Analyses for race showed that factor loadings were invariant across African American and White participants (Model 1 vs. Model 0: χ2=3.79, df=6, p=.71; ΔCFI=.001). Scalar invariance was demonstrated for all items but one; item 9 had a slightly higher intercept for White participants compared to African American participants (2.16 vs. 1.99, respectively). Partial scalar invariance was confirmed after re-running the model with the intercept for item 9 allowed to vary (Model 2 vs. Model 1: χ2=7.79, df=4, p=.10; ΔCFI=−.001). Analyses showed invariance of item uniqueness (Model 3 vs. Model 2: χ2=8.45, df=6, p=.21; ΔCFI=−.001) and structural invariance across African American and White participants (Model 4 vs. Model 2:χ2=0.04, df=1, p=.84; ΔCFI<.001).
For education (≤high school education vs. >high school education), comparison of models showed that factor loadings (Model 1 vs. Model 0: χ2=6.21, df=6, p=.40; ΔCFI=−.001) and item intercepts (Model 2 vs. Model 1: χ2=9.27, df=5, p=.10; ΔCFI=−.001) were invariant across level of education. Invariance of item uniqueness was found for all items but one; item 15 was found to have greater residual variance in those with ≤high school education compared to those with >high school education (.18 vs. .11, respectively). Partial invariance of item uniqueness was confirmed after re-running the model with the residual variance of item 15 allowed to vary (Model 3 vs. Model 2: χ2=6.91, df=5, p=.23; ΔCFI=−.001). Comparison of models showed structural invariance across levels of education (Model 4 vs. Model 2: χ2=0.38, df=1, p=.54; ΔCFI<.001).
Analyses for OA Grade (≤2 mild OA vs. ≥3 moderate to severe OA) showed that factor loadings (Model 1 vs. Model 0: χ2=9.17, df=6, p=.16; ΔCFI<.001) and item intercepts (Model 2 vs. Model 1: χ2=6.97, df=5, p=.22; ΔCFI=−.001) were invariant across OA grade. Analyses also showed invariance of item uniqueness (Model 3 vs. Model 2: χ2=8.98, df=6, p=.17; ΔCFI=−.001) and structural invariance across OA grade (Model 4 vs. Model 2: χ2=0.04, df=1, p=.84;ΔCFI<.001).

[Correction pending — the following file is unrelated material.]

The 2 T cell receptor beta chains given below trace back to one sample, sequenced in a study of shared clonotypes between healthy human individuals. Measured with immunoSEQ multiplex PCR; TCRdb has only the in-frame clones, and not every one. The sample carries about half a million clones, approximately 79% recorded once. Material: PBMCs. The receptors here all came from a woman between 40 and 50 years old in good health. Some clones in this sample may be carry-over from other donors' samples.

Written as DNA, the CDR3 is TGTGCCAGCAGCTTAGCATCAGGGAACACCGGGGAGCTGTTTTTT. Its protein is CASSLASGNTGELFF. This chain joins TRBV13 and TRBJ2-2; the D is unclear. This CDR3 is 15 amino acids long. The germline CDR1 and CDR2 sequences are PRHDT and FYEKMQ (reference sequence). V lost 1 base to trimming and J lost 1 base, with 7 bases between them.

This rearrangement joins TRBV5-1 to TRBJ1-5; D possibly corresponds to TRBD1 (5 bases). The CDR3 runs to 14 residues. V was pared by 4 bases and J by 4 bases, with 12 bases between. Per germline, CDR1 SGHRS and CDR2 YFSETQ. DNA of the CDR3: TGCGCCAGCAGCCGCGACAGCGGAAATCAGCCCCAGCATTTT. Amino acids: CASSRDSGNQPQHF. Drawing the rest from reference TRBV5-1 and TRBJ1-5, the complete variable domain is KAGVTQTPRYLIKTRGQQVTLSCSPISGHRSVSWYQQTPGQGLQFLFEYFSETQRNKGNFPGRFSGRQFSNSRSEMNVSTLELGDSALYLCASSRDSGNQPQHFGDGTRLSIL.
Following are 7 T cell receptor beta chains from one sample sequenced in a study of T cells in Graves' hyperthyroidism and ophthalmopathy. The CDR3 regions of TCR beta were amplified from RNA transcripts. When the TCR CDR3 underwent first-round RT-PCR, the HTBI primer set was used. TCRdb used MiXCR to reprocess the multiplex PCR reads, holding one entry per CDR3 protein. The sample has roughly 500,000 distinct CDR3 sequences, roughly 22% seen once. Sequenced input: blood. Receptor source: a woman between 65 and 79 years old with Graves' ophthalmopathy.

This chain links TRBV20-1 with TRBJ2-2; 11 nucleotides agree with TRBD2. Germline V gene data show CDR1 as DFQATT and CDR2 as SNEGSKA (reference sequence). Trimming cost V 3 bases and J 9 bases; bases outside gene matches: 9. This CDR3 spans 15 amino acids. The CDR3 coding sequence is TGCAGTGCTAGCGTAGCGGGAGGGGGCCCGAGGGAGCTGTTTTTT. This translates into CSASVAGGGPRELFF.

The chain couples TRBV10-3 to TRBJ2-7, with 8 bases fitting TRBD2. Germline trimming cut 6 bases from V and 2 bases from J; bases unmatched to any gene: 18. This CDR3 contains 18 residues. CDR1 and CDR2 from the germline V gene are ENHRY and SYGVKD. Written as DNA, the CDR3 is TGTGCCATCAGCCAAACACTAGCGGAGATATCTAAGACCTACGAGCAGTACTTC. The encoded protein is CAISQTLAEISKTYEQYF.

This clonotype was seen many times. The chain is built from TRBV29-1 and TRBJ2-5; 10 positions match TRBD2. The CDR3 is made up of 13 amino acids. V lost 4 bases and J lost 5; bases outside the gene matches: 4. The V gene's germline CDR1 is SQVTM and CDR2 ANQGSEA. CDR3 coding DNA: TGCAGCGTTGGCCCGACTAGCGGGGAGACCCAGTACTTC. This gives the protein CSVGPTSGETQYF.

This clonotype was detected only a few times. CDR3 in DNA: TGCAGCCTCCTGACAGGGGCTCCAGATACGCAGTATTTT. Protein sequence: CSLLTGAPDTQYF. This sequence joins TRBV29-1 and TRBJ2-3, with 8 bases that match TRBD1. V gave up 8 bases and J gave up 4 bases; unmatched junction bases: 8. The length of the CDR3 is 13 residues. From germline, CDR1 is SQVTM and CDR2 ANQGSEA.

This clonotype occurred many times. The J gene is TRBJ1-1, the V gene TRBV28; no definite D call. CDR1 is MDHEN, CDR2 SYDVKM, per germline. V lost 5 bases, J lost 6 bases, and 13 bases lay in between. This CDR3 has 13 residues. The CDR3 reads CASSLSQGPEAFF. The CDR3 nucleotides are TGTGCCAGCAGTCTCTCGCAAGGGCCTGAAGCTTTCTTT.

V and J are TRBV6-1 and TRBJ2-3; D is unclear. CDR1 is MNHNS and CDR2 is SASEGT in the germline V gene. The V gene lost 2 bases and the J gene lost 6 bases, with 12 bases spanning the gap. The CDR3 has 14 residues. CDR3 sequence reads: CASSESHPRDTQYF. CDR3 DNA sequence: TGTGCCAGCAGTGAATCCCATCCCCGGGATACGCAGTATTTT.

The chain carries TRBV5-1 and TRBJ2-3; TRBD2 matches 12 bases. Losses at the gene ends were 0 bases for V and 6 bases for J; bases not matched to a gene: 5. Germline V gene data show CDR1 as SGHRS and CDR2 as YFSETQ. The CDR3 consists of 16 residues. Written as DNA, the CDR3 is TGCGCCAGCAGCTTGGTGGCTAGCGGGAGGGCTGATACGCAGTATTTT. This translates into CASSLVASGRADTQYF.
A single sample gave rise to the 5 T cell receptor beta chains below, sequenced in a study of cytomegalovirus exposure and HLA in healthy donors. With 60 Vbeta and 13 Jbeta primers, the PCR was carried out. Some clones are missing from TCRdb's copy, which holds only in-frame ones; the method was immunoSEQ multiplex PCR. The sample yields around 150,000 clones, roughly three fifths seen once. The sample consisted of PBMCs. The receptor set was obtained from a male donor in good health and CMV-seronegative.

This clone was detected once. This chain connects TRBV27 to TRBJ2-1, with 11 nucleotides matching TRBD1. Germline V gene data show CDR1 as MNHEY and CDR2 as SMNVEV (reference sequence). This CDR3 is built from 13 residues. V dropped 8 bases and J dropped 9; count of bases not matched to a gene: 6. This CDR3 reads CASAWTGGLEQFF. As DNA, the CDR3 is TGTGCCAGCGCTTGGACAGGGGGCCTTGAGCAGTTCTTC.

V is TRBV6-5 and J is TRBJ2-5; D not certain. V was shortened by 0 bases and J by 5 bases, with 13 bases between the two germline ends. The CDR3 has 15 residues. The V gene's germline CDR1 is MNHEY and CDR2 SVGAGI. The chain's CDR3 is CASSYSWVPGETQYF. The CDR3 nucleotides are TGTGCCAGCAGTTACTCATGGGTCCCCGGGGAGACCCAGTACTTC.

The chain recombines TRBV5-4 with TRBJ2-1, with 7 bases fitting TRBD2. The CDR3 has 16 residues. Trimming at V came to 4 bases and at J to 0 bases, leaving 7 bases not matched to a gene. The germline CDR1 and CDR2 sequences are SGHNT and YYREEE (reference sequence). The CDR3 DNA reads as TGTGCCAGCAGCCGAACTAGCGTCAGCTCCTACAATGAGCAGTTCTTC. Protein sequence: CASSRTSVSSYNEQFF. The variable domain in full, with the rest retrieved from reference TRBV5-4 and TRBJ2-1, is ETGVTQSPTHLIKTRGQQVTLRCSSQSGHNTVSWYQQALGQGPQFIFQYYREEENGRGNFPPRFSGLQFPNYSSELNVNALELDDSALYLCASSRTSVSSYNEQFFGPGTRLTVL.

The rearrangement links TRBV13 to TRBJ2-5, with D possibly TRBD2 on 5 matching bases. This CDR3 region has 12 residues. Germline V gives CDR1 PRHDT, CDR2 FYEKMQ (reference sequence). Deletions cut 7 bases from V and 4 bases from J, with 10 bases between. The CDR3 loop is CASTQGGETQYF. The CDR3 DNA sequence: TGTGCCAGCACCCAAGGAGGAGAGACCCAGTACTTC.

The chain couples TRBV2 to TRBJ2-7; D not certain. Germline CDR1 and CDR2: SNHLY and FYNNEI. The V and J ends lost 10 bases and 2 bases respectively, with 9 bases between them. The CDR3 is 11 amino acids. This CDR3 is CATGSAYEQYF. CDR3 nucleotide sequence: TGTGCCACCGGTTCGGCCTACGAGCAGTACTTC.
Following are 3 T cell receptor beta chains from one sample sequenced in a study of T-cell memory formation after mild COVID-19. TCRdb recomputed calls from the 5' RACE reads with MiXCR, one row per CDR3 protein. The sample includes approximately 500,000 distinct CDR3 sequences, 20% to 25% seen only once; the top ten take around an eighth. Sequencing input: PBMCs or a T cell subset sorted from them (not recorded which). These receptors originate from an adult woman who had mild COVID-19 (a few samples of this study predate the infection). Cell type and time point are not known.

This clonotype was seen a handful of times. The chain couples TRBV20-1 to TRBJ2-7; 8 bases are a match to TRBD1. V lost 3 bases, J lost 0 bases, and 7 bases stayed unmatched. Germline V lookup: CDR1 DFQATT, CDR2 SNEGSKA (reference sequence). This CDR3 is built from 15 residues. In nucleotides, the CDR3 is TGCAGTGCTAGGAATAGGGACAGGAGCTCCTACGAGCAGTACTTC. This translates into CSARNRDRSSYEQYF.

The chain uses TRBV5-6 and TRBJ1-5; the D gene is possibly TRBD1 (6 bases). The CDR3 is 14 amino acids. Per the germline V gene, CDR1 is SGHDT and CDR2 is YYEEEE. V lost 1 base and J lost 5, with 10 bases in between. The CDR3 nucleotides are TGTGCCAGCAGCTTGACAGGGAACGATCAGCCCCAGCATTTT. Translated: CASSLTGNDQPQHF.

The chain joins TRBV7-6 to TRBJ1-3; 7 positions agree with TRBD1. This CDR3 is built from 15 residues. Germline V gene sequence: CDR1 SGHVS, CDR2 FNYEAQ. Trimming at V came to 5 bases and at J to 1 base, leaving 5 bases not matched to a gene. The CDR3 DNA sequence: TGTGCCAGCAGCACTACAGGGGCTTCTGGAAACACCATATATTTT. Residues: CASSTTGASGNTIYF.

Table 4 displays correlations and 95% confidence intervals for correlations between the 6-item Brief Fear of Movement Scale and participant characteristics. Multiple regression analyses examined convergent validity of the Brief Fear of Movement Scale while controlling for participant characteristics (see Table 5). Moderate positive associations were found between fear of movement and measures of pain and stiffness (β=.30 to .41). The strongest associations were found between higher scores on the Brief Fear of Movement Scale and higher scores on measures of physical functioning (β=.44 to .48). Moderate positive associations were found between fear of movement and measures of psychological function (β=.36 to .37).
The present study identified and evaluated a brief fear of movement scale for use in OA. Exploratory and confirmatory factor analyses identified a Brief Fear of Movement Scale for OA that includes six items from the TSK14 that capture activity avoidance due to pain-related fear of movement. The Brief Fear of Movement Scale performed consistently across diverse groups of individuals as demonstrated by factorial invariance across gender, race, education, and OA grade. The scale also demonstrated relationships with measures of pain, physical functioning, and psychological functioning indicating that this scale has convergent validity. Taken together, these results indicate that the Brief Fear of Movement Scale provides a valid approach for assessing fear of movement in OA.
An important finding from this work is that the Brief Fear of Movement Scale showed invariance across subgroups of gender, race, education level, and OA grade. Results showed that the structure (factor variances and loadings) of the measure was consistent across the subgroups examined. While slight differences in item intercepts and uniqueness were found in several cases, the small number and magnitude of these differences suggested that this measure performs consistently across subgroups40. These results indicate that the Brief Fear of Movement Scale developed in this work can be used in diverse groups of individuals with OA.